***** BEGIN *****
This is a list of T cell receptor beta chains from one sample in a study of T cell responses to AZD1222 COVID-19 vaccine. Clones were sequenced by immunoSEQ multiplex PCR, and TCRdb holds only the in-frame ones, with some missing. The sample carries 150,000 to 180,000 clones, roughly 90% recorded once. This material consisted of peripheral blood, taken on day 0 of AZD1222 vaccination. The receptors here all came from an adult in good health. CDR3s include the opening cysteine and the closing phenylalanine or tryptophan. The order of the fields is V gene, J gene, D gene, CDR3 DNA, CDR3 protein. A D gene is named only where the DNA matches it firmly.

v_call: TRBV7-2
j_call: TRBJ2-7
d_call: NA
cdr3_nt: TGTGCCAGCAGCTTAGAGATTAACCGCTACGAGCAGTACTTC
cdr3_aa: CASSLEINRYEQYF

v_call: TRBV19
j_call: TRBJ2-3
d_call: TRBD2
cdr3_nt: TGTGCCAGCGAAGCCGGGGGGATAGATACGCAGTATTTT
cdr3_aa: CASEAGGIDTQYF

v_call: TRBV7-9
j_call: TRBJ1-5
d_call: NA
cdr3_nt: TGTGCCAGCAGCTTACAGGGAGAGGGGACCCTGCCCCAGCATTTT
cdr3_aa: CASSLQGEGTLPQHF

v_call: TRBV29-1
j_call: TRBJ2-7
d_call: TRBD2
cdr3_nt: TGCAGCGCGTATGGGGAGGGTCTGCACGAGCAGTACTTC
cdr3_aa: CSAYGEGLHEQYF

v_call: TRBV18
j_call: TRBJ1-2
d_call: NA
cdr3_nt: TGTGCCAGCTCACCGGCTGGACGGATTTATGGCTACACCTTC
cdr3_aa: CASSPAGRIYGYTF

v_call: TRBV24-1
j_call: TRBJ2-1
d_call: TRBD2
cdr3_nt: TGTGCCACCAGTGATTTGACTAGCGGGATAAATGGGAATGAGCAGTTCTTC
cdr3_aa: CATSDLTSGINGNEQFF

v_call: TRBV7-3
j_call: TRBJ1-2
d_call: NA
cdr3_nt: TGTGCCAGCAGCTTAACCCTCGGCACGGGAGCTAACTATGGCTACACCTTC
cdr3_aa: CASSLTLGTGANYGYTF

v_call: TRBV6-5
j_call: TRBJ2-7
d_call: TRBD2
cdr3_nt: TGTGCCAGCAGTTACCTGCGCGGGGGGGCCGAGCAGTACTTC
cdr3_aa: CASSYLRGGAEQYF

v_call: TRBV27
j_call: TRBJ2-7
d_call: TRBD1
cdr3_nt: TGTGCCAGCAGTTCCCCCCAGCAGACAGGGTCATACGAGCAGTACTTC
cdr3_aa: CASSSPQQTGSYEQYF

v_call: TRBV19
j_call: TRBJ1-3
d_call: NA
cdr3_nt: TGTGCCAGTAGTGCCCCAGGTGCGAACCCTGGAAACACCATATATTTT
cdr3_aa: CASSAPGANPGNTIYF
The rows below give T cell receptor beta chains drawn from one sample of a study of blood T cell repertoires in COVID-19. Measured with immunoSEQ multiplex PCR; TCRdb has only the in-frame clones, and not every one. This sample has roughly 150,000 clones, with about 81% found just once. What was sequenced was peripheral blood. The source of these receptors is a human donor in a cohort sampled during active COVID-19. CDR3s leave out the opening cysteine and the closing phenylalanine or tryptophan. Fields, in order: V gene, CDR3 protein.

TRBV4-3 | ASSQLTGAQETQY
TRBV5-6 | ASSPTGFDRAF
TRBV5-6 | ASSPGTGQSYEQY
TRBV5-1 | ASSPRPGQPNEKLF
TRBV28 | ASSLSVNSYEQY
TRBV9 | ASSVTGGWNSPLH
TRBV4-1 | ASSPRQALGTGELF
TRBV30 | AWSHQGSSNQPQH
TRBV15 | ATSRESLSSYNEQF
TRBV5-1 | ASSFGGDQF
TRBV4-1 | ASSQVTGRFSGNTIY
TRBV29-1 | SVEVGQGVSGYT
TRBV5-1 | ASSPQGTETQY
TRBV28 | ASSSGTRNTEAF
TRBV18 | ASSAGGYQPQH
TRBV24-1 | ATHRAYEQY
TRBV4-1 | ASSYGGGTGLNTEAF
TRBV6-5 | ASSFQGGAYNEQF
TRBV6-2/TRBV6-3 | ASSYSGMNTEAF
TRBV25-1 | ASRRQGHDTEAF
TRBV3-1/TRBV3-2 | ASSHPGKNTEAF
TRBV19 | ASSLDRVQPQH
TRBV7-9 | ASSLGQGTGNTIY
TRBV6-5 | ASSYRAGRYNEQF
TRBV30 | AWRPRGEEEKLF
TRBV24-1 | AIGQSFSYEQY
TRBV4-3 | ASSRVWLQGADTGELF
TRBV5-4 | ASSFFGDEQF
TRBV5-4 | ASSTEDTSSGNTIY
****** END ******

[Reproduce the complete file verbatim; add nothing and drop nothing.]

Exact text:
This is a list of T cell receptor beta chains from one sample in a study of T cell responses to AZD1222 COVID-19 vaccine. Clones were sequenced by immunoSEQ multiplex PCR, and TCRdb holds only the in-frame ones, with some missing. The sample carries 150,000 to 180,000 clones, roughly 90% recorded once. This material consisted of peripheral blood, taken on day 0 of AZD1222 vaccination. The receptors here all came from an adult in good health. CDR3s include the opening cysteine and the closing phenylalanine or tryptophan. The order of the fields is V gene, J gene, D gene, CDR3 DNA, CDR3 protein. A D gene is named only where the DNA matches it firmly.

v_call: TRBV7-2
j_call: TRBJ2-7
d_call: NA
cdr3_nt: TGTGCCAGCAGCTTAGAGATTAACCGCTACGAGCAGTACTTC
cdr3_aa: CASSLEINRYEQYF

v_call: TRBV19
j_call: TRBJ2-3
d_call: TRBD2
cdr3_nt: TGTGCCAGCGAAGCCGGGGGGATAGATACGCAGTATTTT
cdr3_aa: CASEAGGIDTQYF

v_call: TRBV7-9
j_call: TRBJ1-5
d_call: NA
cdr3_nt: TGTGCCAGCAGCTTACAGGGAGAGGGGACCCTGCCCCAGCATTTT
cdr3_aa: CASSLQGEGTLPQHF

v_call: TRBV29-1
j_call: TRBJ2-7
d_call: TRBD2
cdr3_nt: TGCAGCGCGTATGGGGAGGGTCTGCACGAGCAGTACTTC
cdr3_aa: CSAYGEGLHEQYF

v_call: TRBV18
j_call: TRBJ1-2
d_call: NA
cdr3_nt: TGTGCCAGCTCACCGGCTGGACGGATTTATGGCTACACCTTC
cdr3_aa: CASSPAGRIYGYTF

v_call: TRBV24-1
j_call: TRBJ2-1
d_call: TRBD2
cdr3_nt: TGTGCCACCAGTGATTTGACTAGCGGGATAAATGGGAATGAGCAGTTCTTC
cdr3_aa: CATSDLTSGINGNEQFF

v_call: TRBV7-3
j_call: TRBJ1-2
d_call: NA
cdr3_nt: TGTGCCAGCAGCTTAACCCTCGGCACGGGAGCTAACTATGGCTACACCTTC
cdr3_aa: CASSLTLGTGANYGYTF

v_call: TRBV6-5
j_call: TRBJ2-7
d_call: TRBD2
cdr3_nt: TGTGCCAGCAGTTACCTGCGCGGGGGGGCCGAGCAGTACTTC
cdr3_aa: CASSYLRGGAEQYF

v_call: TRBV27
j_call: TRBJ2-7
d_call: TRBD1
cdr3_nt: TGTGCCAGCAGTTCCCCCCAGCAGACAGGGTCATACGAGCAGTACTTC
cdr3_aa: CASSSPQQTGSYEQYF

v_call: TRBV19
j_call: TRBJ1-3
d_call: NA
cdr3_nt: TGTGCCAGTAGTGCCCCAGGTGCGAACCCTGGAAACACCATATATTTT
cdr3_aa: CASSAPGANPGNTIYF
The rows below give T cell receptor beta chains drawn from one sample of a study of blood T cell repertoires in COVID-19. Measured with immunoSEQ multiplex PCR; TCRdb has only the in-frame clones, and not every one. This sample has roughly 150,000 clones, with about 81% found just once. What was sequenced was peripheral blood. The source of these receptors is a human donor in a cohort sampled during active COVID-19. CDR3s leave out the opening cysteine and the closing phenylalanine or tryptophan. Fields, in order: V gene, CDR3 protein.

TRBV4-3 | ASSQLTGAQETQY
TRBV5-6 | ASSPTGFDRAF
TRBV5-6 | ASSPGTGQSYEQY
TRBV5-1 | ASSPRPGQPNEKLF
TRBV28 | ASSLSVNSYEQY
TRBV9 | ASSVTGGWNSPLH
TRBV4-1 | ASSPRQALGTGELF
TRBV30 | AWSHQGSSNQPQH
TRBV15 | ATSRESLSSYNEQF
TRBV5-1 | ASSFGGDQF
TRBV4-1 | ASSQVTGRFSGNTIY
TRBV29-1 | SVEVGQGVSGYT
TRBV5-1 | ASSPQGTETQY
TRBV28 | ASSSGTRNTEAF
TRBV18 | ASSAGGYQPQH
TRBV24-1 | ATHRAYEQY
TRBV4-1 | ASSYGGGTGLNTEAF
TRBV6-5 | ASSFQGGAYNEQF
TRBV6-2/TRBV6-3 | ASSYSGMNTEAF
TRBV25-1 | ASRRQGHDTEAF
TRBV3-1/TRBV3-2 | ASSHPGKNTEAF
TRBV19 | ASSLDRVQPQH
TRBV7-9 | ASSLGQGTGNTIY
TRBV6-5 | ASSYRAGRYNEQF
TRBV30 | AWRPRGEEEKLF
TRBV24-1 | AIGQSFSYEQY
TRBV4-3 | ASSRVWLQGADTGELF
TRBV5-4 | ASSFFGDEQF
TRBV5-4 | ASSTEDTSSGNTIY